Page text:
This is the second in a series of articles introducing the 17 members of the Archdiocesan Synod Implementation Commission (ASIC). In addition to this group, all of whom were appointed by Archbishop Jerome E. Listecki and which meets quarterly, the commission includes four ex-officio members: the archbishop; Randy Nohl, archdiocesan director of synod implementation; Barbara Anne Cusack, archdiocesan chancellor; and Rich Harter, director of the John Paul II Center for the New Evangelization.

One comes from Poland, the other is a native of Milwaukee’s South Side. One’s service to the church is through health care; the other has served primarily in parishes and schools. Their experiences, and the vision of church shaped by those experiences, are what they bring to ASIC.

Sr. Andrea Andrzejewska

Even though she has “very little experience with parish life,” Sr. Andrea Andrzejewska, a Dominican Sister of the Immaculate Conception Province and administrator of St. Ann Rest Home in Milwaukee since 2006, hopes the link between what is happening in parishes and the issues related to Catholic health care is strengthened.

“What I would like to see is a connection – because it is really connected – between parish life and health care,” she said. “I’m really focusing on that because of the mission of St. Ann’s, especially end-of-life guidelines and ethical religious directives.”

Sr. Marianne Kempa

She continued, “There is an enormous need to explain to parishioners about end-of-life issues, their decisions about choosing the right health care documents, advanced directives, so they are comfortable that it is according to church teaching.”

Quoting Nohl, Sr. Andrea noted that the members of ASIC “have eyes and ears to know what is going on in the parishes.”

“When I go to other parishes, I can hear what parish nurses are saying, or what family members of our residents here might say, ‘This is happening at our parish,’” she said.

Sr. Andrea, who worked in human resources at a bank in Poland before “God called,” as she put it, said she is learning about parish life by asking questions of other ASIC members.

“I can hear what parish life looks like and I can ask questions about their work,” she said.

A common theme that surfaced during the synod and the district gatherings following the synod was the need to identify and share best practices in parishes.

“There are some parishes that attract a lot of parishioners and, as we discussed during our meetings, it’s good to look at the best practices,” Sr. Andrea said. “What’s really happening at this particular parish that really attracts other people? Maybe we can research that more; we can introduce that at other parishes that want to attract more and more members.”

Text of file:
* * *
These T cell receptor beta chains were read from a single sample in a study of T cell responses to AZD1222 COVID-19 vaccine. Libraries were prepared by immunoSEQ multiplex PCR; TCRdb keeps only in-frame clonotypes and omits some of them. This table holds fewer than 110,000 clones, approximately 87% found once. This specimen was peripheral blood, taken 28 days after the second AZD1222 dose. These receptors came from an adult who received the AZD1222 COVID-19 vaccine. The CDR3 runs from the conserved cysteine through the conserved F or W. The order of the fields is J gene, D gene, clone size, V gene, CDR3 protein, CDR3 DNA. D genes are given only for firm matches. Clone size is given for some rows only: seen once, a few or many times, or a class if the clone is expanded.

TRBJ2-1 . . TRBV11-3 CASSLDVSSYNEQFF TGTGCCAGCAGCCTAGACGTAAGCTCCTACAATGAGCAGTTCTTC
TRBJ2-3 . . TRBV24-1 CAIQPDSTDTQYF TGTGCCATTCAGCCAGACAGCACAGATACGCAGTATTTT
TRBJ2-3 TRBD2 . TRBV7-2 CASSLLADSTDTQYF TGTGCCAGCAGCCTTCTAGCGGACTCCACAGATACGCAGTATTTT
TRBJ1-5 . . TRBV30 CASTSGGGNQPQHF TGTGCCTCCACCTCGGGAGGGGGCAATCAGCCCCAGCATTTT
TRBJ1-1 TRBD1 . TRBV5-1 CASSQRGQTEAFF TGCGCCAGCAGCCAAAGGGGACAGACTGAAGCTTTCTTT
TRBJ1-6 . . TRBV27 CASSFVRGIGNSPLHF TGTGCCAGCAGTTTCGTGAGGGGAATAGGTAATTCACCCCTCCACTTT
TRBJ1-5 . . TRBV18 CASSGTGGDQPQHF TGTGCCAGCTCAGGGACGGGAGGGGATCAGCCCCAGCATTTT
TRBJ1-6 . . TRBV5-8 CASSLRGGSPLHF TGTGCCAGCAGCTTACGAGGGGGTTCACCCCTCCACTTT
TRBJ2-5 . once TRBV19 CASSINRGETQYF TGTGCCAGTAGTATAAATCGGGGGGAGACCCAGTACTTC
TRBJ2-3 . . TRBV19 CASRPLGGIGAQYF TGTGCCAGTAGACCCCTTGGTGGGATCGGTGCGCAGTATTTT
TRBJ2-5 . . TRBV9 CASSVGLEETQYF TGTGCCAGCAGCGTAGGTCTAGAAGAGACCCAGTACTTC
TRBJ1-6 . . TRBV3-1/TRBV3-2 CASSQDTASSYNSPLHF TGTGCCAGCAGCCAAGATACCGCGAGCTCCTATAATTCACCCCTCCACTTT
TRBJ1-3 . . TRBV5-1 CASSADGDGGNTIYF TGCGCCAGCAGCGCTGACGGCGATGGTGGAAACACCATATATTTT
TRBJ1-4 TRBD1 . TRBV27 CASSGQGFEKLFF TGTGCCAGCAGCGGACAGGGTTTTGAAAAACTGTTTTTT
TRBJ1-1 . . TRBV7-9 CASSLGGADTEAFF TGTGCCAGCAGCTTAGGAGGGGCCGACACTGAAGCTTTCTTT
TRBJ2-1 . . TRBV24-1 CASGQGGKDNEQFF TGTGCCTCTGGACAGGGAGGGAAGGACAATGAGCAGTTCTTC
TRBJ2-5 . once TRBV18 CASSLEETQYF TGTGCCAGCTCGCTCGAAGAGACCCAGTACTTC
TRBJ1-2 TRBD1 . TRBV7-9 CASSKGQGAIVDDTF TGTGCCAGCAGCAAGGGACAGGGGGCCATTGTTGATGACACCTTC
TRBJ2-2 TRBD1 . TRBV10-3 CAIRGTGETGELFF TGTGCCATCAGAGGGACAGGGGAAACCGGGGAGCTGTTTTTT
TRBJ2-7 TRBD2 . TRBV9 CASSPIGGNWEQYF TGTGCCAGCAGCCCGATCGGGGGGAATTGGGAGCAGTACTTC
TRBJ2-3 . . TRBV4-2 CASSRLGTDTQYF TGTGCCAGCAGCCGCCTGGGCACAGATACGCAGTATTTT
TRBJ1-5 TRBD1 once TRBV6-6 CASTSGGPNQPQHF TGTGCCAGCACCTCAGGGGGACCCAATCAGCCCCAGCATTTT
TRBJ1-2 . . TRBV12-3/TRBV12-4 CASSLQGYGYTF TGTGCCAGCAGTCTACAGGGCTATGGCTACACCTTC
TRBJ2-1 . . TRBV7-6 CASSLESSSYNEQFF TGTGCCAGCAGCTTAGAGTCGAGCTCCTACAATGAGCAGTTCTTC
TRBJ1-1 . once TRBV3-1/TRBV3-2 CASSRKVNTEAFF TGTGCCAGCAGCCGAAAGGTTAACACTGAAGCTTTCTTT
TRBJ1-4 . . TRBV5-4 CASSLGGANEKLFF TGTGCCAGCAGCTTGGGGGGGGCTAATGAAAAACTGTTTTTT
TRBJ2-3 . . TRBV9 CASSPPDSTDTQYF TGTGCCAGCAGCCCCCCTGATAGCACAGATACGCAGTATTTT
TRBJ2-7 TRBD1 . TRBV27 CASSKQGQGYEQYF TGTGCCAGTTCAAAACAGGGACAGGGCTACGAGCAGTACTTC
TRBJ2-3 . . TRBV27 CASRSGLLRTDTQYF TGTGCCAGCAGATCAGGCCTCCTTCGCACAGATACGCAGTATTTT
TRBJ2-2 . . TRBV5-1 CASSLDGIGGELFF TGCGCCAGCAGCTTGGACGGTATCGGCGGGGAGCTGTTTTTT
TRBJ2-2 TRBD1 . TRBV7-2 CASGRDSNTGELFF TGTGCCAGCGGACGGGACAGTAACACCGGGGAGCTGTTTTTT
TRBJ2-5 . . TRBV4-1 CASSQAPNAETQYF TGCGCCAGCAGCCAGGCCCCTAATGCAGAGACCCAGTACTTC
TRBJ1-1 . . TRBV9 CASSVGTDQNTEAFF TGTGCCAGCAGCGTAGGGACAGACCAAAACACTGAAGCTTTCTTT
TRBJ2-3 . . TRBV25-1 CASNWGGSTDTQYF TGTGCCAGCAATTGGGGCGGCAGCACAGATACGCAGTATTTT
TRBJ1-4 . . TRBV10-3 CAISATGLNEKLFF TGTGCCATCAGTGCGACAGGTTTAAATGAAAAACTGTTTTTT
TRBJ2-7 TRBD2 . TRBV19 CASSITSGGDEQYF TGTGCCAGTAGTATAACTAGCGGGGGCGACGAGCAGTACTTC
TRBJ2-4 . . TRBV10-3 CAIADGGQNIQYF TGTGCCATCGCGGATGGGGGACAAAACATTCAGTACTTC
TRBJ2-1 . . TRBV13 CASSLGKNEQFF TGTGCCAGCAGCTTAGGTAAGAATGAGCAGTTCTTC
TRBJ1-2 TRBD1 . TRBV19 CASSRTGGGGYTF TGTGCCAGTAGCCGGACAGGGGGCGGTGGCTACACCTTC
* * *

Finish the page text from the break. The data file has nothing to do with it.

Given she spent the first 19 years of her ministerial life as a primary grade and kindergarten teacher, Sr. Marianne Kempa, a School Sister of Notre Dame, expected teaching to be her life’s calling.

“I thought I’d be teaching until I died,” she said with a laugh.

However, after receiving her graduate degree in pastoral studies from Saint Francis de Sales Seminary in 1996, she served for 14 years at parishes in human concerns, stewardship, evangelization, and as a minister to the sick and homebound.

 Sr. Marianne, a facilitator at the June 7-8, 2014, Archdiocesan Synod, said she comes to ASIC “with hopes and dreams” for the church.

“I had positive experiences in parishes,” she said. “The focus at (St. Gregory the Great, Milwaukee) was to bring out gifts in the parish community. It was the same at Brookfield (St. John Vianney) and West Bend (St. Frances Cabrini).”

Noting how the synod was “positive and hopeful,” Sr. Marianne said those charged with implementing the work of the synod want to keep that alive in parishes.

“We need to model the importance of being committed to Jesus Christ, taking the Gospel seriously, and living the Gospel in our daily lives,” she said.

For Sr. Marianne and Sr. Andrea, emphasis on the Mass is at the heart of how the work of the synod could impact the entire faith community.

“I hope we could do more to understand the meaning of Mass, what’s really happening during the Mass,” Sr. Andrea said. “If we better understand what is happening during Mass, it will bring a connection to Jesus. We can realize that we are really connected to Jesus, especially during Mass.”

Noting that with Mass and evangelization, “one supports the other,” Sr. Marianne said, “Mass is the main way the church reaches people. It is wonderful to go to Mass where the church is full.”

Sr. Marianne, who, since 2013, serves as minister of pastoral care for the School Sisters of Notre Dame, Elm Grove, added, “My hope is that we can help parishes become alive, vibrant communities of faith that instill the love of God, church and community, and that we support people in their journey by helping give them a positive experience of church and faith community.”